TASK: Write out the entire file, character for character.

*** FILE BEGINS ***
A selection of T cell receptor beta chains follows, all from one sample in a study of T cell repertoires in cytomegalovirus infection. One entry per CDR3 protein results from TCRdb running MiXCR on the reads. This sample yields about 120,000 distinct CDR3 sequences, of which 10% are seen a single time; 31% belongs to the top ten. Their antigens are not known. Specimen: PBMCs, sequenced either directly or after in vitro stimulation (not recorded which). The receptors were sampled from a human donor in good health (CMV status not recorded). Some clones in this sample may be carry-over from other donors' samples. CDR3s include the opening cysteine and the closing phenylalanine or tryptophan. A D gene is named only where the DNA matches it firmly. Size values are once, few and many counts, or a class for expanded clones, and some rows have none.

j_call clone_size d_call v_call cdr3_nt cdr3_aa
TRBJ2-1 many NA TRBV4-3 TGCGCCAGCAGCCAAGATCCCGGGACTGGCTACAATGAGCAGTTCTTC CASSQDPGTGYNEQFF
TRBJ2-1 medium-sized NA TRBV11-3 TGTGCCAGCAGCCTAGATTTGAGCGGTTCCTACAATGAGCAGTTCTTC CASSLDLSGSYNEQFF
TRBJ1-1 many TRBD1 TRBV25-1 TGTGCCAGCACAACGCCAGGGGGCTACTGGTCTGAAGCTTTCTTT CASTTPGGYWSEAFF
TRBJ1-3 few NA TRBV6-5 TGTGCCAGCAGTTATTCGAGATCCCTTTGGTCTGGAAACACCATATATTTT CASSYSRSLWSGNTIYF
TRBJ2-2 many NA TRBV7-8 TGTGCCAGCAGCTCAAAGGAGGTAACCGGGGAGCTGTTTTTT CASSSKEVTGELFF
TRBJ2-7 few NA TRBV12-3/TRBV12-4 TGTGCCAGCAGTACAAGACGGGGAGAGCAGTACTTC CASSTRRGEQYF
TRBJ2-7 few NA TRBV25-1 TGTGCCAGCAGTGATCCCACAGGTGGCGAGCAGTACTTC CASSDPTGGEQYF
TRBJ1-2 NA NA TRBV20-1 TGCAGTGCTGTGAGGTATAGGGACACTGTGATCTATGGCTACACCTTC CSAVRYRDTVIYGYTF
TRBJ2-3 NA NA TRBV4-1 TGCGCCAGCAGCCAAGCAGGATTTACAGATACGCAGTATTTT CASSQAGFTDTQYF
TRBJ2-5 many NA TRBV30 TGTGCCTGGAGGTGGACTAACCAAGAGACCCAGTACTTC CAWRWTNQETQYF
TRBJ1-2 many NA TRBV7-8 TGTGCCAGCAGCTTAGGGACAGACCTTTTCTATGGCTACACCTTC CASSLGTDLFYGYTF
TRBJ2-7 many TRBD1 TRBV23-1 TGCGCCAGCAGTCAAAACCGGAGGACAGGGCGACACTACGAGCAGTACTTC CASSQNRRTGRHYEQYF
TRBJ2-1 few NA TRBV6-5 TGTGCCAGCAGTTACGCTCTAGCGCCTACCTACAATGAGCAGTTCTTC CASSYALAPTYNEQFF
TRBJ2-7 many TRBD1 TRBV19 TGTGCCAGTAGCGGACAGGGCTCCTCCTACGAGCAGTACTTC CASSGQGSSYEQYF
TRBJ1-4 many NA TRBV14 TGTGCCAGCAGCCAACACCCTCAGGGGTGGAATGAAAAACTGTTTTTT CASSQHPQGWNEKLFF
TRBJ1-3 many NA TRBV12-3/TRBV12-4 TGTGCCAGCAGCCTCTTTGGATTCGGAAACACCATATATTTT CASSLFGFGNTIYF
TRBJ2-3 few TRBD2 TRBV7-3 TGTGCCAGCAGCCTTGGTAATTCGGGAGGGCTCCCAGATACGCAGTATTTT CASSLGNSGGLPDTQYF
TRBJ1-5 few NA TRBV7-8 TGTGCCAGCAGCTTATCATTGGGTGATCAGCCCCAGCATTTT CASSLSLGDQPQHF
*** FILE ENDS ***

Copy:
A selection of T cell receptor beta chains follows, all from one sample in a study of T cell repertoires in cytomegalovirus infection. One entry per CDR3 protein results from TCRdb running MiXCR on the reads. This sample yields about 120,000 distinct CDR3 sequences, of which 10% are seen a single time; 31% belongs to the top ten. Their antigens are not known. Specimen: PBMCs, sequenced either directly or after in vitro stimulation (not recorded which). The receptors were sampled from a human donor in good health (CMV status not recorded). Some clones in this sample may be carry-over from other donors' samples. CDR3s include the opening cysteine and the closing phenylalanine or tryptophan. A D gene is named only where the DNA matches it firmly. Size values are once, few and many counts, or a class for expanded clones, and some rows have none.

j_call clone_size d_call v_call cdr3_nt cdr3_aa
TRBJ2-1 many NA TRBV4-3 TGCGCCAGCAGCCAAGATCCCGGGACTGGCTACAATGAGCAGTTCTTC CASSQDPGTGYNEQFF
TRBJ2-1 medium-sized NA TRBV11-3 TGTGCCAGCAGCCTAGATTTGAGCGGTTCCTACAATGAGCAGTTCTTC CASSLDLSGSYNEQFF
TRBJ1-1 many TRBD1 TRBV25-1 TGTGCCAGCACAACGCCAGGGGGCTACTGGTCTGAAGCTTTCTTT CASTTPGGYWSEAFF
TRBJ1-3 few NA TRBV6-5 TGTGCCAGCAGTTATTCGAGATCCCTTTGGTCTGGAAACACCATATATTTT CASSYSRSLWSGNTIYF
TRBJ2-2 many NA TRBV7-8 TGTGCCAGCAGCTCAAAGGAGGTAACCGGGGAGCTGTTTTTT CASSSKEVTGELFF
TRBJ2-7 few NA TRBV12-3/TRBV12-4 TGTGCCAGCAGTACAAGACGGGGAGAGCAGTACTTC CASSTRRGEQYF
TRBJ2-7 few NA TRBV25-1 TGTGCCAGCAGTGATCCCACAGGTGGCGAGCAGTACTTC CASSDPTGGEQYF
TRBJ1-2 NA NA TRBV20-1 TGCAGTGCTGTGAGGTATAGGGACACTGTGATCTATGGCTACACCTTC CSAVRYRDTVIYGYTF
TRBJ2-3 NA NA TRBV4-1 TGCGCCAGCAGCCAAGCAGGATTTACAGATACGCAGTATTTT CASSQAGFTDTQYF
TRBJ2-5 many NA TRBV30 TGTGCCTGGAGGTGGACTAACCAAGAGACCCAGTACTTC CAWRWTNQETQYF
TRBJ1-2 many NA TRBV7-8 TGTGCCAGCAGCTTAGGGACAGACCTTTTCTATGGCTACACCTTC CASSLGTDLFYGYTF
TRBJ2-7 many TRBD1 TRBV23-1 TGCGCCAGCAGTCAAAACCGGAGGACAGGGCGACACTACGAGCAGTACTTC CASSQNRRTGRHYEQYF
TRBJ2-1 few NA TRBV6-5 TGTGCCAGCAGTTACGCTCTAGCGCCTACCTACAATGAGCAGTTCTTC CASSYALAPTYNEQFF
TRBJ2-7 many TRBD1 TRBV19 TGTGCCAGTAGCGGACAGGGCTCCTCCTACGAGCAGTACTTC CASSGQGSSYEQYF
TRBJ1-4 many NA TRBV14 TGTGCCAGCAGCCAACACCCTCAGGGGTGGAATGAAAAACTGTTTTTT CASSQHPQGWNEKLFF
TRBJ1-3 many NA TRBV12-3/TRBV12-4 TGTGCCAGCAGCCTCTTTGGATTCGGAAACACCATATATTTT CASSLFGFGNTIYF
TRBJ2-3 few TRBD2 TRBV7-3 TGTGCCAGCAGCCTTGGTAATTCGGGAGGGCTCCCAGATACGCAGTATTTT CASSLGNSGGLPDTQYF
TRBJ1-5 few NA TRBV7-8 TGTGCCAGCAGCTTATCATTGGGTGATCAGCCCCAGCATTTT CASSLSLGDQPQHF